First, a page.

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By XE Market Analysis April 23, 2015 2:48 am
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    XE Market Analysis: Europe - Apr 23, 2015

    EUR-USD trading has been somewhat erratic, clocking a two-day low today after making a two-day high yesterday. Yesterday's peak was left at 1.0800, and the pair failed to sustain gains above the 20-day moving average at 1.0762. The low seen in Asia was 1.0691. USD-JPY has posted a fourth consecutive up day, reaching a nine-day peak of 120.09. BoJ boss Kuroda said today that a QQE exit is not being considered, and that while he expects inflation to pick up in the second half of the financial year the 2% target may not be achieved until early in the next financial year. EUR-CHF has settled in the upper 1.03s after surging on Wednesday from the mid-1.02s. The move was ignited by the SNB's decision to expand the number of groups subject to negative rates on deposits at the central bank. Elsewhere, the NZD declined notably after RBNZ assistant governor said that the RBNZ was not considering a further interest rate increases.

    [EUR, USD]
    EUR-USD trading has been somewhat erratic, clocking a two-day low today after making a two-day high yesterday. Yesterday's peak was left at 1.0800, and the pair failed to sustain gains above the 20-day moving average at 1.0762. These levels now mark resistance, while support is at 1.0659-60. Yield differentials between the U.S 10-year T-note versus Bund have remained steady, near the 180 bp mark in the dollar's favour. The initial impact of the ECB's looser policy stance has faded since EUR-USD hit a 12-month low in March, and even concerns about Greece haven't affected the euro too badly, although there is certainly a degree of risk premium factored into the market. We still take a bearish view of EUR-USD in the bigger picture, seeing scope for an eventual more on parity, as we think the U.S. economy will grow out of its recent soft patch (partly caused by inclement weather and port strike on the west coast), which will in turn firm up expectations about the timing of Fed tightening.

    [USD, JPY]
    USD-JPY has posted a fourth consecutive up day, reaching a nine-day peak of 120.09. The dollar has breached above 20-, 50 and 200-day moving averages this week, though bigger-picture momentum still looks fairly flat, with the pair having been in a broadly sideways trading pattern since early December, which has been roughly centred on 120.00. There has been nascent speculation that the BoJ may taper its QQE program in 2016, though this is a minority view with just four out of 32 respondents to a Bloomberg survey expecting this, while there is a majority who still expect an expansion in stimulus by the end of October. BoJ boss Kuroda said today that a QQE exit is not being considered, though the technical details of an exit are. On CPI, he stuck to the boilerplate is saying that he expects inflation to pick up in the second half of the financial year, though the 2% target may not be achieved until early in the next financial year.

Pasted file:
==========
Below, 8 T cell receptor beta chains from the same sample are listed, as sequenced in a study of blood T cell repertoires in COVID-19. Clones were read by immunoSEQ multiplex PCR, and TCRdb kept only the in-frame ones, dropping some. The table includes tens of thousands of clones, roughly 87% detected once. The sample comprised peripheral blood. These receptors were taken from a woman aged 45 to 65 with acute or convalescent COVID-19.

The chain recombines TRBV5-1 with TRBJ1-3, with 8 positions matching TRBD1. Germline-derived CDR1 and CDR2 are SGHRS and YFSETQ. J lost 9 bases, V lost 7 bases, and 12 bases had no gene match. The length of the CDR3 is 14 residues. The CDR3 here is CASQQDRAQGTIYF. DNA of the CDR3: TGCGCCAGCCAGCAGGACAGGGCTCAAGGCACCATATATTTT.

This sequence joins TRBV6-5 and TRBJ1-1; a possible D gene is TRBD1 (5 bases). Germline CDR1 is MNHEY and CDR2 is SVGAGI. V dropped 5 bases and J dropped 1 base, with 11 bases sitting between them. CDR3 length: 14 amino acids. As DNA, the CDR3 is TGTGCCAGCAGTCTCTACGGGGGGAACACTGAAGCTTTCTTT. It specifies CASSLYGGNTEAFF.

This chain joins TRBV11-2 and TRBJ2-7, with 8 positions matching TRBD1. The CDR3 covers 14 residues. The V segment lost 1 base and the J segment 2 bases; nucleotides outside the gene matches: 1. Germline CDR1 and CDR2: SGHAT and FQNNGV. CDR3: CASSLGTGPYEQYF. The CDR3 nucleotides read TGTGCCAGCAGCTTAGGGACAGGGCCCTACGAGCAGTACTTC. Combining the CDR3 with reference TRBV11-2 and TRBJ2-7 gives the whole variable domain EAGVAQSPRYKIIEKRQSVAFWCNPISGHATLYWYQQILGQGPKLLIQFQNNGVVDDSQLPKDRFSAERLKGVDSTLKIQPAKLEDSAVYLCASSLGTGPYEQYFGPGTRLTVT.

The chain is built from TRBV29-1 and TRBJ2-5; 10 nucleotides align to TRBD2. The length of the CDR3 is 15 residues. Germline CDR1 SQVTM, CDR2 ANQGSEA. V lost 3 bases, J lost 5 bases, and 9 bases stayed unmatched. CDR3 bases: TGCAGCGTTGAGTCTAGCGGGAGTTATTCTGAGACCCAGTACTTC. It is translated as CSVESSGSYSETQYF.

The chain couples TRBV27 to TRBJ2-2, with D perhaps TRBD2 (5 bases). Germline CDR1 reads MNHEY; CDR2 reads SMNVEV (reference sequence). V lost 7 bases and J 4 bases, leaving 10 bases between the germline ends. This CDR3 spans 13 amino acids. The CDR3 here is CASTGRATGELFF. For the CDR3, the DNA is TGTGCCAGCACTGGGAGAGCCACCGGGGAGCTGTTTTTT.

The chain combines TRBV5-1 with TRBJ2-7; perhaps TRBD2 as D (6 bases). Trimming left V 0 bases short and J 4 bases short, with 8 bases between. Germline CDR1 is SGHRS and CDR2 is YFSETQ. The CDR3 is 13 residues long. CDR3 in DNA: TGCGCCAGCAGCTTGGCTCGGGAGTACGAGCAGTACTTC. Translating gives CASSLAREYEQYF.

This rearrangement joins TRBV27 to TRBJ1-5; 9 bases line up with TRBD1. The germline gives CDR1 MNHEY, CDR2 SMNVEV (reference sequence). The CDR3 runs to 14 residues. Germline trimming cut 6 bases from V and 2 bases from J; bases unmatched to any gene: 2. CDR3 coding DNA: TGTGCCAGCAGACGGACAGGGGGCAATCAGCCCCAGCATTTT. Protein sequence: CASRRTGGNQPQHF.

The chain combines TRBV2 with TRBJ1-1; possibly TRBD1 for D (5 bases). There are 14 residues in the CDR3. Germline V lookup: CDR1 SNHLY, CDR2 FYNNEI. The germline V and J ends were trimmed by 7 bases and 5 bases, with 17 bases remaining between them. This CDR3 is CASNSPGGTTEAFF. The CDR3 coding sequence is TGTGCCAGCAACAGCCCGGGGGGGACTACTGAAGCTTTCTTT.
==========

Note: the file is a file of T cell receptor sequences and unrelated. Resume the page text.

[GBP, USD]
    Sterling has consolidated after yesterday's outperformance following the BoE MPC minutes for April, which noted that all members agreed that a repo rate hike was more likely than not over the three-year forecast period, with two members regarding the decision as finely balanced. The MPC also dropped the reference seen in the March minutes that the strength of sterling (which is up 15% y/y) could have potential to prolong the period for which CPI would remain below target, though it was noted that currency strength could curb exports and supress food prices. The MPC now noted that currency strength may have fed through quicker than expected, which could mean less downward pressure on prices to come and a faster pickup in inflation when the effects of recent falls in energy and food prices dropped out of y/y comparisons. We don't expect runaway gains in the pound, however, due to uncertainties about the May-7 general election.

    [USD, CHF]
    EUR-CHF has settled in the upper 1.03s after surging on Wednesday from the mid-1.02s. The move was ignited by the SNB's decision to expand the number of groups subject to negative rates on deposits at the central bank. The SNB said at its March policy review that the franc is "significantly overvalued," and would "remain active in the foreign exchange market, as necessary."

    [USD, CAD]
    USD-CAD has this week recovered to and settled around its 200-day moving average at 1.2245 after making a three-month low at 1.2088 last Friday. Last week's sharp decline (the pair had opened near 1.2570) followed a run of weaker U.S. data and the BoC's downplaying of the oil price shock on the Canadian economy, which was backed up by a decent rally in oil prices. USD-CAD's down move is technically significant as it smashed the series of range lows established over the last four months in the 1.2351 to 1.2400 region. These levels now revert as strong resistance markers, while the overall bias is likely to remain lower. A big-picture support region is at 1.1950-1.2000.

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